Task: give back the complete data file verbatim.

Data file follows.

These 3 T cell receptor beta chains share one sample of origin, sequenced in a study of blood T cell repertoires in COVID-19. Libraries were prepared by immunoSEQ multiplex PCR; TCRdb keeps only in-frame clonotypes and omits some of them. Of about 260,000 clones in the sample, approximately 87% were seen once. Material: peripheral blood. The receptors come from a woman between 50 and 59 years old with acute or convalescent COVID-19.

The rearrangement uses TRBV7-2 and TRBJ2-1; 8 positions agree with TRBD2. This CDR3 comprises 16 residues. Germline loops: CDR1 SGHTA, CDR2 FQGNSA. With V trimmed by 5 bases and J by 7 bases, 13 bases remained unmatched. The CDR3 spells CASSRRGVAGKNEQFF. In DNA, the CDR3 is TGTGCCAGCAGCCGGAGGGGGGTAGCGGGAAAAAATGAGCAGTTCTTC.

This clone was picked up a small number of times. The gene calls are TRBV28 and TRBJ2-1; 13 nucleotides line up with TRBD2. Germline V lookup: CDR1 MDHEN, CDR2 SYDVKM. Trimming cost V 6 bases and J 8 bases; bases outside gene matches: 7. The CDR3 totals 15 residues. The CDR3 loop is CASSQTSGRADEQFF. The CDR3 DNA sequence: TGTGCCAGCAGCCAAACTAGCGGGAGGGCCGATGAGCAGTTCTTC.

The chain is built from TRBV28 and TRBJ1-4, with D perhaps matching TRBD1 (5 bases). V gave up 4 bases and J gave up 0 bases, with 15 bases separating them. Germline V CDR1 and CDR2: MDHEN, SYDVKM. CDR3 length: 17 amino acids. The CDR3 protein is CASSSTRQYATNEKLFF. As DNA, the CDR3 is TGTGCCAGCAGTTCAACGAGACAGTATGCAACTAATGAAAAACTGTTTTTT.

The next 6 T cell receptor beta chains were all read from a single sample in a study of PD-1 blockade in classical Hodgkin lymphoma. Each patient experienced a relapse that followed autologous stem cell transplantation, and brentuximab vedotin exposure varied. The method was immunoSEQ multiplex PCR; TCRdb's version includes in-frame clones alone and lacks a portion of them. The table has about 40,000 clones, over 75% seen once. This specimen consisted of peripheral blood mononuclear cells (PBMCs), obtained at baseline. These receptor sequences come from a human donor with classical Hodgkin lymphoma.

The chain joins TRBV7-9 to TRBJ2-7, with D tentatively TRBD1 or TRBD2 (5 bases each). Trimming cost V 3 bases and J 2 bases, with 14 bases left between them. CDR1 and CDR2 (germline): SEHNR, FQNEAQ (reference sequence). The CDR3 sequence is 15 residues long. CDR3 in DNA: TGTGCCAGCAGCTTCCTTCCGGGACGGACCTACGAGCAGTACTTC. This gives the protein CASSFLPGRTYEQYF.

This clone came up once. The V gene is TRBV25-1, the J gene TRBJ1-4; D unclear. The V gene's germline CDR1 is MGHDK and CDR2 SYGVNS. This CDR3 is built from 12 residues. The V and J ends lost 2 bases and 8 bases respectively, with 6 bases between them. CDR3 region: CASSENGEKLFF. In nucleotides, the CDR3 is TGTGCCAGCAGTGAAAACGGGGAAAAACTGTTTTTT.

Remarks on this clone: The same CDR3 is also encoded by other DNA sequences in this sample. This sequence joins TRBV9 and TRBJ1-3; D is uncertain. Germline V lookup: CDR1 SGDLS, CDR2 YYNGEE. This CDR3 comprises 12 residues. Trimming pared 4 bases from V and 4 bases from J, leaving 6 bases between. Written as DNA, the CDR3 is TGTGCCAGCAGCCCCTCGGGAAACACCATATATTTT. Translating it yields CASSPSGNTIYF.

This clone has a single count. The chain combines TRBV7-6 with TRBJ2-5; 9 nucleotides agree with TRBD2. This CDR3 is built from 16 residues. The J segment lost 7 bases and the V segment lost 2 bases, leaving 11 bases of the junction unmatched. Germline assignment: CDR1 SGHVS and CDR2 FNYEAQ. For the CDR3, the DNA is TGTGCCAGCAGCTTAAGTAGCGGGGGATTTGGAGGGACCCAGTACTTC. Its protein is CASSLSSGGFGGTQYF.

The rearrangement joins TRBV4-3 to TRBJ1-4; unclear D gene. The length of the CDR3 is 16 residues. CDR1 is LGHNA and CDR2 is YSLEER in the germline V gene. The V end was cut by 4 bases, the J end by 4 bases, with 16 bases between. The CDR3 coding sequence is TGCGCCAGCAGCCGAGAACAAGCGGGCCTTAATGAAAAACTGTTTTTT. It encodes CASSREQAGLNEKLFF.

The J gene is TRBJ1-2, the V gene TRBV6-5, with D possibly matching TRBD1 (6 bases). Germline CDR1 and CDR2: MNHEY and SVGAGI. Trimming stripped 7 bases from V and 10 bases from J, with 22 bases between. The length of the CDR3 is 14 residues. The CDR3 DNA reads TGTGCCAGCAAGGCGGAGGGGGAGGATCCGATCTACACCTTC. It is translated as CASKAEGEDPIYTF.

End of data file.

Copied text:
These 3 T cell receptor beta chains share one sample of origin, sequenced in a study of blood T cell repertoires in COVID-19. Libraries were prepared by immunoSEQ multiplex PCR; TCRdb keeps only in-frame clonotypes and omits some of them. Of about 260,000 clones in the sample, approximately 87% were seen once. Material: peripheral blood. The receptors come from a woman between 50 and 59 years old with acute or convalescent COVID-19.

The rearrangement uses TRBV7-2 and TRBJ2-1; 8 positions agree with TRBD2. This CDR3 comprises 16 residues. Germline loops: CDR1 SGHTA, CDR2 FQGNSA. With V trimmed by 5 bases and J by 7 bases, 13 bases remained unmatched. The CDR3 spells CASSRRGVAGKNEQFF. In DNA, the CDR3 is TGTGCCAGCAGCCGGAGGGGGGTAGCGGGAAAAAATGAGCAGTTCTTC.

This clone was picked up a small number of times. The gene calls are TRBV28 and TRBJ2-1; 13 nucleotides line up with TRBD2. Germline V lookup: CDR1 MDHEN, CDR2 SYDVKM. Trimming cost V 6 bases and J 8 bases; bases outside gene matches: 7. The CDR3 totals 15 residues. The CDR3 loop is CASSQTSGRADEQFF. The CDR3 DNA sequence: TGTGCCAGCAGCCAAACTAGCGGGAGGGCCGATGAGCAGTTCTTC.

The chain is built from TRBV28 and TRBJ1-4, with D perhaps matching TRBD1 (5 bases). V gave up 4 bases and J gave up 0 bases, with 15 bases separating them. Germline V CDR1 and CDR2: MDHEN, SYDVKM. CDR3 length: 17 amino acids. The CDR3 protein is CASSSTRQYATNEKLFF. As DNA, the CDR3 is TGTGCCAGCAGTTCAACGAGACAGTATGCAACTAATGAAAAACTGTTTTTT.

The next 6 T cell receptor beta chains were all read from a single sample in a study of PD-1 blockade in classical Hodgkin lymphoma. Each patient experienced a relapse that followed autologous stem cell transplantation, and brentuximab vedotin exposure varied. The method was immunoSEQ multiplex PCR; TCRdb's version includes in-frame clones alone and lacks a portion of them. The table has about 40,000 clones, over 75% seen once. This specimen consisted of peripheral blood mononuclear cells (PBMCs), obtained at baseline. These receptor sequences come from a human donor with classical Hodgkin lymphoma.

The chain joins TRBV7-9 to TRBJ2-7, with D tentatively TRBD1 or TRBD2 (5 bases each). Trimming cost V 3 bases and J 2 bases, with 14 bases left between them. CDR1 and CDR2 (germline): SEHNR, FQNEAQ (reference sequence). The CDR3 sequence is 15 residues long. CDR3 in DNA: TGTGCCAGCAGCTTCCTTCCGGGACGGACCTACGAGCAGTACTTC. This gives the protein CASSFLPGRTYEQYF.

This clone came up once. The V gene is TRBV25-1, the J gene TRBJ1-4; D unclear. The V gene's germline CDR1 is MGHDK and CDR2 SYGVNS. This CDR3 is built from 12 residues. The V and J ends lost 2 bases and 8 bases respectively, with 6 bases between them. CDR3 region: CASSENGEKLFF. In nucleotides, the CDR3 is TGTGCCAGCAGTGAAAACGGGGAAAAACTGTTTTTT.

Remarks on this clone: The same CDR3 is also encoded by other DNA sequences in this sample. This sequence joins TRBV9 and TRBJ1-3; D is uncertain. Germline V lookup: CDR1 SGDLS, CDR2 YYNGEE. This CDR3 comprises 12 residues. Trimming pared 4 bases from V and 4 bases from J, leaving 6 bases between. Written as DNA, the CDR3 is TGTGCCAGCAGCCCCTCGGGAAACACCATATATTTT. Translating it yields CASSPSGNTIYF.

This clone has a single count. The chain combines TRBV7-6 with TRBJ2-5; 9 nucleotides agree with TRBD2. This CDR3 is built from 16 residues. The J segment lost 7 bases and the V segment lost 2 bases, leaving 11 bases of the junction unmatched. Germline assignment: CDR1 SGHVS and CDR2 FNYEAQ. For the CDR3, the DNA is TGTGCCAGCAGCTTAAGTAGCGGGGGATTTGGAGGGACCCAGTACTTC. Its protein is CASSLSSGGFGGTQYF.

The rearrangement joins TRBV4-3 to TRBJ1-4; unclear D gene. The length of the CDR3 is 16 residues. CDR1 is LGHNA and CDR2 is YSLEER in the germline V gene. The V end was cut by 4 bases, the J end by 4 bases, with 16 bases between. The CDR3 coding sequence is TGCGCCAGCAGCCGAGAACAAGCGGGCCTTAATGAAAAACTGTTTTTT. It encodes CASSREQAGLNEKLFF.

The J gene is TRBJ1-2, the V gene TRBV6-5, with D possibly matching TRBD1 (6 bases). Germline CDR1 and CDR2: MNHEY and SVGAGI. Trimming stripped 7 bases from V and 10 bases from J, with 22 bases between. The length of the CDR3 is 14 residues. The CDR3 DNA reads TGTGCCAGCAAGGCGGAGGGGGAGGATCCGATCTACACCTTC. It is translated as CASKAEGEDPIYTF.